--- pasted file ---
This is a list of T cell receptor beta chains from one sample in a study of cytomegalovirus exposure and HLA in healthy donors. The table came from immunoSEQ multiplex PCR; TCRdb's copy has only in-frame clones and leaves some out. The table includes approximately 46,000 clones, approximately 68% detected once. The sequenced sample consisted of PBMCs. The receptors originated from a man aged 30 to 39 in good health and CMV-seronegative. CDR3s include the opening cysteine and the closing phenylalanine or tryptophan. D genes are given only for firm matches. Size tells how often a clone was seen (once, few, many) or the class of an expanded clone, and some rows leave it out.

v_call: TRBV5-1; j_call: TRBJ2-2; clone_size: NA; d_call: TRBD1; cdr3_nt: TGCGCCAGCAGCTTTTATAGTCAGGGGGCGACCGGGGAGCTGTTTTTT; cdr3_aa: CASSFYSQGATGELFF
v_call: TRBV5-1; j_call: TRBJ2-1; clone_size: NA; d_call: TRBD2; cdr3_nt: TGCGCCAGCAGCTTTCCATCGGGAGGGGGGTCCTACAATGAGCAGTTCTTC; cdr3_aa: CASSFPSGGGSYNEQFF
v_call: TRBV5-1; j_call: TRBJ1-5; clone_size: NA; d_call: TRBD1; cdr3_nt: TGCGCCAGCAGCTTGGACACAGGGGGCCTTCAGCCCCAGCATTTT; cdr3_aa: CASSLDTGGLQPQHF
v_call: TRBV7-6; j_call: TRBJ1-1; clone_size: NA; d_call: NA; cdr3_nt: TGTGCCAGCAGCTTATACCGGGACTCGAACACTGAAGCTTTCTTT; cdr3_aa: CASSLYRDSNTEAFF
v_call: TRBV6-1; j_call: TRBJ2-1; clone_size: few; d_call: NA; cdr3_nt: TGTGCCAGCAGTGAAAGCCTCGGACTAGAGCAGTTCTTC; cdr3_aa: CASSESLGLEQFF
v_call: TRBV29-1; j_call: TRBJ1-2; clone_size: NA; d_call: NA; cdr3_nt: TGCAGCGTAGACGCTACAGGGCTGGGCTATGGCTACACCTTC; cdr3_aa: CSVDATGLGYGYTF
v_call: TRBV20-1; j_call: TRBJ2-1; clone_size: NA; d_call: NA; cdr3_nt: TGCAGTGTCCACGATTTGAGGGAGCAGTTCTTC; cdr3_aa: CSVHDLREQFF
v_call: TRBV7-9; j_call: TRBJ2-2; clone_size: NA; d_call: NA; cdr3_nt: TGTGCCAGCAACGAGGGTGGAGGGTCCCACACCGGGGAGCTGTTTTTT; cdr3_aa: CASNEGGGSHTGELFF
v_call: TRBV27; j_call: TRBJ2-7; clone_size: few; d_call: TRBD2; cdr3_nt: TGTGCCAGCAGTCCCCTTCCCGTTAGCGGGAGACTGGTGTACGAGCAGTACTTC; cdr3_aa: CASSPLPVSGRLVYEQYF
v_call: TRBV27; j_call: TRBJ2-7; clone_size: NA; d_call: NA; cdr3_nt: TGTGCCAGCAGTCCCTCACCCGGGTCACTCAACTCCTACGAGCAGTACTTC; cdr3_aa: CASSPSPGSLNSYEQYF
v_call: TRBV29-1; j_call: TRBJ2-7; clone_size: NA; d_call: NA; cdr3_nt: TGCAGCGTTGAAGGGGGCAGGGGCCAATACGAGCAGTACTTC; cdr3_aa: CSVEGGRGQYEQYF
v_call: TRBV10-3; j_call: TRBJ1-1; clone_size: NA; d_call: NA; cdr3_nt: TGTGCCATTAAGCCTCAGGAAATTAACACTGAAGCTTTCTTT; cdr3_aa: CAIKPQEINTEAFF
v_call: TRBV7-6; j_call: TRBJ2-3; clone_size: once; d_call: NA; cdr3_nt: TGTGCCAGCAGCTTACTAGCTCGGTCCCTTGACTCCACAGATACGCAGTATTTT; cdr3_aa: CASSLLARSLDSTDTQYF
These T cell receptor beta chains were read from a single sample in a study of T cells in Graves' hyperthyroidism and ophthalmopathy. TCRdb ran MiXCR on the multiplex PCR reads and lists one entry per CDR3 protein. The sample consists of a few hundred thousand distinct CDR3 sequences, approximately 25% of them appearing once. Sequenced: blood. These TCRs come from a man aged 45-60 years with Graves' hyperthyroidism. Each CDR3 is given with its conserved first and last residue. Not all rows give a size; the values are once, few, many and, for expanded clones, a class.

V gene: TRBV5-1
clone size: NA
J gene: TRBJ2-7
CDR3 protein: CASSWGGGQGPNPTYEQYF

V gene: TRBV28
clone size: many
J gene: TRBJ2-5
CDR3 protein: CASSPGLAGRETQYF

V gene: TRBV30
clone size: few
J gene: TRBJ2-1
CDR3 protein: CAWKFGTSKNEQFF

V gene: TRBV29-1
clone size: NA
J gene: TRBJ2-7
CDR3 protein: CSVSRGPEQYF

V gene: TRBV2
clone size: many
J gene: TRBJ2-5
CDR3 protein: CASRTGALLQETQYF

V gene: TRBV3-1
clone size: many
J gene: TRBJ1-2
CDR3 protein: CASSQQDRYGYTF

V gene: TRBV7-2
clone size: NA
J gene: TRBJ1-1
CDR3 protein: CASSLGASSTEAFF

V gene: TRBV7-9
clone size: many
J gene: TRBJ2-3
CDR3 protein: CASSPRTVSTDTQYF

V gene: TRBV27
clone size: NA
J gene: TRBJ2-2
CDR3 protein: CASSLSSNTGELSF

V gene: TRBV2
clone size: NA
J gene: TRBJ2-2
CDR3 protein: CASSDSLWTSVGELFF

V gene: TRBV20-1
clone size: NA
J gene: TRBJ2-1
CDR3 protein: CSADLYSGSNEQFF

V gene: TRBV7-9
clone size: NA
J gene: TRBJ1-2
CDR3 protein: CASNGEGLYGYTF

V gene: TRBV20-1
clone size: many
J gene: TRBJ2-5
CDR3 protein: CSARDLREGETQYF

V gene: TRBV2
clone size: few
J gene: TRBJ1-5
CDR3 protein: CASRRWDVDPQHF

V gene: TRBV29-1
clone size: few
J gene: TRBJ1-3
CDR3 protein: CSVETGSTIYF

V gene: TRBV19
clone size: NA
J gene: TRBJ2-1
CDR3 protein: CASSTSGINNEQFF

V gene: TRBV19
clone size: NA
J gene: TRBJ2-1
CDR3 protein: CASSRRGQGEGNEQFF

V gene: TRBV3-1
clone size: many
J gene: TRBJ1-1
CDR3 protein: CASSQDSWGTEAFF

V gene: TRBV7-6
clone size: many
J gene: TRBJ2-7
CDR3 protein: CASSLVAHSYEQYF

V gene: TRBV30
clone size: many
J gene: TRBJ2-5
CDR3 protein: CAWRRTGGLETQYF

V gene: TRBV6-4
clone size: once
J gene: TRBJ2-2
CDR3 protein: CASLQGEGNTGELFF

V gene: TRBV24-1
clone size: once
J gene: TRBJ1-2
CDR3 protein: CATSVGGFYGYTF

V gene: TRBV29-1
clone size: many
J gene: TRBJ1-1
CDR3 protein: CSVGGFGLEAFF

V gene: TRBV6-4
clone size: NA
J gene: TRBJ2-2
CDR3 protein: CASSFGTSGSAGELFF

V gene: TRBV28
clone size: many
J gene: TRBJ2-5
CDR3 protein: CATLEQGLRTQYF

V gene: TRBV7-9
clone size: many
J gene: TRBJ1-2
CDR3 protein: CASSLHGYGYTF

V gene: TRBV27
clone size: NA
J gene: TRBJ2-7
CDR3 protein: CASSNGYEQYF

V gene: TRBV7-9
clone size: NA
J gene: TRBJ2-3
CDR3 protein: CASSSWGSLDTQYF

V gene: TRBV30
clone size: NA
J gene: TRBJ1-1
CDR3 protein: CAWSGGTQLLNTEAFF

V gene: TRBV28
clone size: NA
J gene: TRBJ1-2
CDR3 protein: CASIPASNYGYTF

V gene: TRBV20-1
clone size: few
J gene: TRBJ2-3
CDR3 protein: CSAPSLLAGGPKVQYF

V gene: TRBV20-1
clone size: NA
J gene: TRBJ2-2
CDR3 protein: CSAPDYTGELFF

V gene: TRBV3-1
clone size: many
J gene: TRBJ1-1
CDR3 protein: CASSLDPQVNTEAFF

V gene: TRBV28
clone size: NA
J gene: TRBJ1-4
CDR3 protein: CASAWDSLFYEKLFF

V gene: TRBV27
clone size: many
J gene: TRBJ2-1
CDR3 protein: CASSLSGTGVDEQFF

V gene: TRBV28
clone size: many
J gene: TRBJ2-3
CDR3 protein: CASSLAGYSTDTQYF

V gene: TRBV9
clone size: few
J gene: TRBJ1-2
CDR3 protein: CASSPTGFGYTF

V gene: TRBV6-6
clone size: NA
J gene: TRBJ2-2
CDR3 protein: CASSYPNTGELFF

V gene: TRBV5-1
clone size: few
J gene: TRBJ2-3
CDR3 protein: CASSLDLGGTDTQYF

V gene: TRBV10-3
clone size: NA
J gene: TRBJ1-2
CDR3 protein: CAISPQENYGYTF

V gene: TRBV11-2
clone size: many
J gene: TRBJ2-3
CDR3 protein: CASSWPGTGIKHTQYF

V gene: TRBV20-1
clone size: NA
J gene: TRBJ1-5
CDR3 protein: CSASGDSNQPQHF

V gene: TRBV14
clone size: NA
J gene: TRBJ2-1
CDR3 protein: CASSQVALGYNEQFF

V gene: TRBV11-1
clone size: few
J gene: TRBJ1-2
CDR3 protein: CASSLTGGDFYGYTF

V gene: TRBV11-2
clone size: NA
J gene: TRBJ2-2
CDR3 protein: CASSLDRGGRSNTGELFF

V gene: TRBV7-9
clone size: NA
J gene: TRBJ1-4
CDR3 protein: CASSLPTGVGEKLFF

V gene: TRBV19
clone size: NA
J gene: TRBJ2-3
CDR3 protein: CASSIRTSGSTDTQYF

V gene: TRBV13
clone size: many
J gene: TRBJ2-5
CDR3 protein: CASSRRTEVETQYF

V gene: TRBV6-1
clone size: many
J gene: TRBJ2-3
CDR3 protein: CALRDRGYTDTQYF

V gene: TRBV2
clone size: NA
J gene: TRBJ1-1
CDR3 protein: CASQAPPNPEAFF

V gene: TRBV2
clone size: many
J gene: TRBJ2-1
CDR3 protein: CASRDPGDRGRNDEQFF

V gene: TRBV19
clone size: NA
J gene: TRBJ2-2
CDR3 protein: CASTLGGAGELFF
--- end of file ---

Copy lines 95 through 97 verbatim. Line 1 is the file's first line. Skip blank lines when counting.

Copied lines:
CDR3 protein: CAWRRTGGLETQYF

V gene: TRBV6-4
clone size: once